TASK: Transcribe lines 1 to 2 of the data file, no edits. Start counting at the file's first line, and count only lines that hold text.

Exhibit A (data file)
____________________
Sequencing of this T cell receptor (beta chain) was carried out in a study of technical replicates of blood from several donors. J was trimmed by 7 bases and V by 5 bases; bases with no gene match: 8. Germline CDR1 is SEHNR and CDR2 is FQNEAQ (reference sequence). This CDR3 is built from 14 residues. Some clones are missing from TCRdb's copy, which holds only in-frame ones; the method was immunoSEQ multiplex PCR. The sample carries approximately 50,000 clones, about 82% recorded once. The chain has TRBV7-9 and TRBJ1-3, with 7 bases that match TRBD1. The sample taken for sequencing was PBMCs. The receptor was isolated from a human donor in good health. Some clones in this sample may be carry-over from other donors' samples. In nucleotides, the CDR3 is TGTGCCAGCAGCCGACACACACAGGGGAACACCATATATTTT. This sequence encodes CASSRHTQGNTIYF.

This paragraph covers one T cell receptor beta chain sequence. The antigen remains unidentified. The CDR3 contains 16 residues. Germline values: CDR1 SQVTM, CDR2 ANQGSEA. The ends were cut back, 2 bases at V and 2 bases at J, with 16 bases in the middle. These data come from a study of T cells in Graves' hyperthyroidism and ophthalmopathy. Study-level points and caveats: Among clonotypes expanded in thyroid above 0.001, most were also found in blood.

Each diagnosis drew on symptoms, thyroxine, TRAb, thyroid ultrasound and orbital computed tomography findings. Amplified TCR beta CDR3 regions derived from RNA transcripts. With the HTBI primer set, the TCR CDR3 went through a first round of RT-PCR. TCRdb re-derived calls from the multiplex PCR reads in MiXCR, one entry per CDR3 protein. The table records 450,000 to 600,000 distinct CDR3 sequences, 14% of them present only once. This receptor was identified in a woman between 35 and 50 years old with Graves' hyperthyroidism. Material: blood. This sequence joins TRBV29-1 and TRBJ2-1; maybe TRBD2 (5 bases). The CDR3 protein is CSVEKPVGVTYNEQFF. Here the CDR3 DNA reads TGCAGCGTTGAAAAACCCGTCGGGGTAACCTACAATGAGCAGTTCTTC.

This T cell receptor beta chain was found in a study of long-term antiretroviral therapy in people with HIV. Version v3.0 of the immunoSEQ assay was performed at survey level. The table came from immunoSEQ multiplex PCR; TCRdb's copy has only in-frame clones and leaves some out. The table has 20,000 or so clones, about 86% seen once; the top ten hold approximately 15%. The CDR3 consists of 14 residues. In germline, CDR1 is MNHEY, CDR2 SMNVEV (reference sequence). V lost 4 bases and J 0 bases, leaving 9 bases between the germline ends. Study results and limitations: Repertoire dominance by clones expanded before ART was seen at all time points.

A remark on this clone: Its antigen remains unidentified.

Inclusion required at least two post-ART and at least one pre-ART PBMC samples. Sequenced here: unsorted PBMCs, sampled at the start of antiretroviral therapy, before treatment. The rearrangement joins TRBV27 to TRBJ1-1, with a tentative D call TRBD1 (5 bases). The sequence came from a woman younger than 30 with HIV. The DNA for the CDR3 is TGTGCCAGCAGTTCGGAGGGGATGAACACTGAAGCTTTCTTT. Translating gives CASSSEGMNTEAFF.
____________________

Sequencing of this T cell receptor (beta chain) was carried out in a study of technical replicates of blood from several donors. J was trimmed by 7 bases and V by 5 bases; bases with no gene match: 8. Germline CDR1 is SEHNR and CDR2 is FQNEAQ (reference sequence). This CDR3 is built from 14 residues. Some clones are missing from TCRdb's copy, which holds only in-frame ones; the method was immunoSEQ multiplex PCR. The sample carries approximately 50,000 clones, about 82% recorded once. The chain has TRBV7-9 and TRBJ1-3, with 7 bases that match TRBD1. The sample taken for sequencing was PBMCs. The receptor was isolated from a human donor in good health. Some clones in this sample may be carry-over from other donors' samples. In nucleotides, the CDR3 is TGTGCCAGCAGCCGACACACACAGGGGAACACCATATATTTT. This sequence encodes CASSRHTQGNTIYF.

This paragraph covers one T cell receptor beta chain sequence. The antigen remains unidentified. The CDR3 contains 16 residues. Germline values: CDR1 SQVTM, CDR2 ANQGSEA. The ends were cut back, 2 bases at V and 2 bases at J, with 16 bases in the middle. These data come from a study of T cells in Graves' hyperthyroidism and ophthalmopathy. Study-level points and caveats: Among clonotypes expanded in thyroid above 0.001, most were also found in blood.